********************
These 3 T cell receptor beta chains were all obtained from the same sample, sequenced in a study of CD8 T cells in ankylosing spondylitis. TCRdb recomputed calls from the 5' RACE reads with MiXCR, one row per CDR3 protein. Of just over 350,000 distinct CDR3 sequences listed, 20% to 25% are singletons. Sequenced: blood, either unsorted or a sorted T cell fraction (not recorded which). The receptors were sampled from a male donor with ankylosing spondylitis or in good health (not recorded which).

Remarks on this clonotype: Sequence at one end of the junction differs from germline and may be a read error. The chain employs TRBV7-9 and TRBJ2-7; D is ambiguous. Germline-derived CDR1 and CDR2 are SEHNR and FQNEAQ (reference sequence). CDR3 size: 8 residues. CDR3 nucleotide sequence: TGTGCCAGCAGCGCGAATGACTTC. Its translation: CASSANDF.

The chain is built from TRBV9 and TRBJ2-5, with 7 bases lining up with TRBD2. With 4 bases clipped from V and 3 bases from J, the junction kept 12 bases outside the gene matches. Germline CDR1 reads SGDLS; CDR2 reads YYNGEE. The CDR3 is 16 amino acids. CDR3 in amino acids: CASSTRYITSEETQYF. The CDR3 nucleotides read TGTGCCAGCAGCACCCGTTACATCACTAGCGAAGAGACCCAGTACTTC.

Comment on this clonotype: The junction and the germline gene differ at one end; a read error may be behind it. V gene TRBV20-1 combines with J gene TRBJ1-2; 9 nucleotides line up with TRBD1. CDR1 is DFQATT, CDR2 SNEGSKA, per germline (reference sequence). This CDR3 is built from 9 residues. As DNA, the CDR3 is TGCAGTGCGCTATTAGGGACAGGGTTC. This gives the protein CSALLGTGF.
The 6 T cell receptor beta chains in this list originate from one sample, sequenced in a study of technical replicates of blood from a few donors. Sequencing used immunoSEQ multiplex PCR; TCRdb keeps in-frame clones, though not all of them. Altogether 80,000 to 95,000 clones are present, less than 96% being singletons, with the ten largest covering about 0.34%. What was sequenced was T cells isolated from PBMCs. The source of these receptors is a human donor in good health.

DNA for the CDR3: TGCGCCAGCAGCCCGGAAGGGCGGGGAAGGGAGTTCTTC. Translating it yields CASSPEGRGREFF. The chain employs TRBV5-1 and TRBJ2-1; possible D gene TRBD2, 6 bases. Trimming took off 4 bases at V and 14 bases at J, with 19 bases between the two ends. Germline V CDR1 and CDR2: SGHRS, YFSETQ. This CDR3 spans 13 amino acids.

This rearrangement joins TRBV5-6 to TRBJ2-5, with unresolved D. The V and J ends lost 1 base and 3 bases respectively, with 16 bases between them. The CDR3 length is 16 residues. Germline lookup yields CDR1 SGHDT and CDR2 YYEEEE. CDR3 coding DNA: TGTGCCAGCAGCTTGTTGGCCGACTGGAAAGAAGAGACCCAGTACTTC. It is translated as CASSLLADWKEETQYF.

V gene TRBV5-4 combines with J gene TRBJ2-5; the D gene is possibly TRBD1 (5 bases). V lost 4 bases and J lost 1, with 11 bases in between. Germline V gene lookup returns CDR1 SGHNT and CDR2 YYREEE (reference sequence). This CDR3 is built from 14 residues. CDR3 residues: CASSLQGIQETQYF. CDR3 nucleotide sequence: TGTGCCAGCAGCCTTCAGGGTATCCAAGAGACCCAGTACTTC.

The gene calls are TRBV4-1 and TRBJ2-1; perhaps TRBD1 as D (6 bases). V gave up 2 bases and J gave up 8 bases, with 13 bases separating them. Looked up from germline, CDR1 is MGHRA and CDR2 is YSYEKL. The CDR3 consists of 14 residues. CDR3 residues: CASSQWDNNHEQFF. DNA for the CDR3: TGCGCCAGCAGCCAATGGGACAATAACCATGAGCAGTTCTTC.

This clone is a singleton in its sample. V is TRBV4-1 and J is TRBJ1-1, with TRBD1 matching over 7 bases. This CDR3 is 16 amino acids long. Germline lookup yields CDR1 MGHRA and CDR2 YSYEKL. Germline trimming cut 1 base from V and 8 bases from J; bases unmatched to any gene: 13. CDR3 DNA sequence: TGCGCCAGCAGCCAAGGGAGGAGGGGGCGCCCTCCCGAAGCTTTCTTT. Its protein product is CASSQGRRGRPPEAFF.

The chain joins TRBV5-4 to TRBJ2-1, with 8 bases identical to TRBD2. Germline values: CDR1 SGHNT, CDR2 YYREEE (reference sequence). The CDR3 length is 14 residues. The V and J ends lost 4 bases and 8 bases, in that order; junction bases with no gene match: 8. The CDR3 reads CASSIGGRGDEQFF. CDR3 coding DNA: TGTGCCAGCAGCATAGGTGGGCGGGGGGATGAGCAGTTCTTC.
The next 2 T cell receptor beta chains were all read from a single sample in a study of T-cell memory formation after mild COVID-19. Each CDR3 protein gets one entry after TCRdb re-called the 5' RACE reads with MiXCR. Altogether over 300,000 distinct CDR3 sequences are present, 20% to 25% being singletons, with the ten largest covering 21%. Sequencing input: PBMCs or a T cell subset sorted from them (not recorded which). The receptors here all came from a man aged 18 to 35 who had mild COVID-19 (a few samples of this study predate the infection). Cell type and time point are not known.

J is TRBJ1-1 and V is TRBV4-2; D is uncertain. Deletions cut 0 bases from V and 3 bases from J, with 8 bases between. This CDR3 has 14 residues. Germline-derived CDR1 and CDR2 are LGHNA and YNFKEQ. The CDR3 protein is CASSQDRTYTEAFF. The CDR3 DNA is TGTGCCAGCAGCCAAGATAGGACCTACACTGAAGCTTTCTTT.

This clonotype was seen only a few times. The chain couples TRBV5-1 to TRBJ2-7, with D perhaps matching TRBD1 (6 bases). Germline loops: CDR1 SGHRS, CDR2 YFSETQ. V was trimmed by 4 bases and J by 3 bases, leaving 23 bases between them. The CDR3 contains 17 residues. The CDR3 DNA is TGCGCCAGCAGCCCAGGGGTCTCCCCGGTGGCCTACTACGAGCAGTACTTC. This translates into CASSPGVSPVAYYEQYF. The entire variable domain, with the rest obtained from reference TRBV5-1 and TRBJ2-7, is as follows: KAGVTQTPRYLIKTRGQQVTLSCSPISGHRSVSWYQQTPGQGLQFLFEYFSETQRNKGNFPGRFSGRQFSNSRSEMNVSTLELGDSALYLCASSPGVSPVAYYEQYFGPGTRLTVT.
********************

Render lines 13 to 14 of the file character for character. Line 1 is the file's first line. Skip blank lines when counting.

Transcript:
J is TRBJ1-1 and V is TRBV4-2; D is uncertain. Deletions cut 0 bases from V and 3 bases from J, with 8 bases between. This CDR3 has 14 residues. Germline-derived CDR1 and CDR2 are LGHNA and YNFKEQ. The CDR3 protein is CASSQDRTYTEAFF. The CDR3 DNA is TGTGCCAGCAGCCAAGATAGGACCTACACTGAAGCTTTCTTT.

This clonotype was seen only a few times. The chain couples TRBV5-1 to TRBJ2-7, with D perhaps matching TRBD1 (6 bases). Germline loops: CDR1 SGHRS, CDR2 YFSETQ. V was trimmed by 4 bases and J by 3 bases, leaving 23 bases between them. The CDR3 contains 17 residues. The CDR3 DNA is TGCGCCAGCAGCCCAGGGGTCTCCCCGGTGGCCTACTACGAGCAGTACTTC. This translates into CASSPGVSPVAYYEQYF. The entire variable domain, with the rest obtained from reference TRBV5-1 and TRBJ2-7, is as follows: KAGVTQTPRYLIKTRGQQVTLSCSPISGHRSVSWYQQTPGQGLQFLFEYFSETQRNKGNFPGRFSGRQFSNSRSEMNVSTLELGDSALYLCASSPGVSPVAYYEQYFGPGTRLTVT.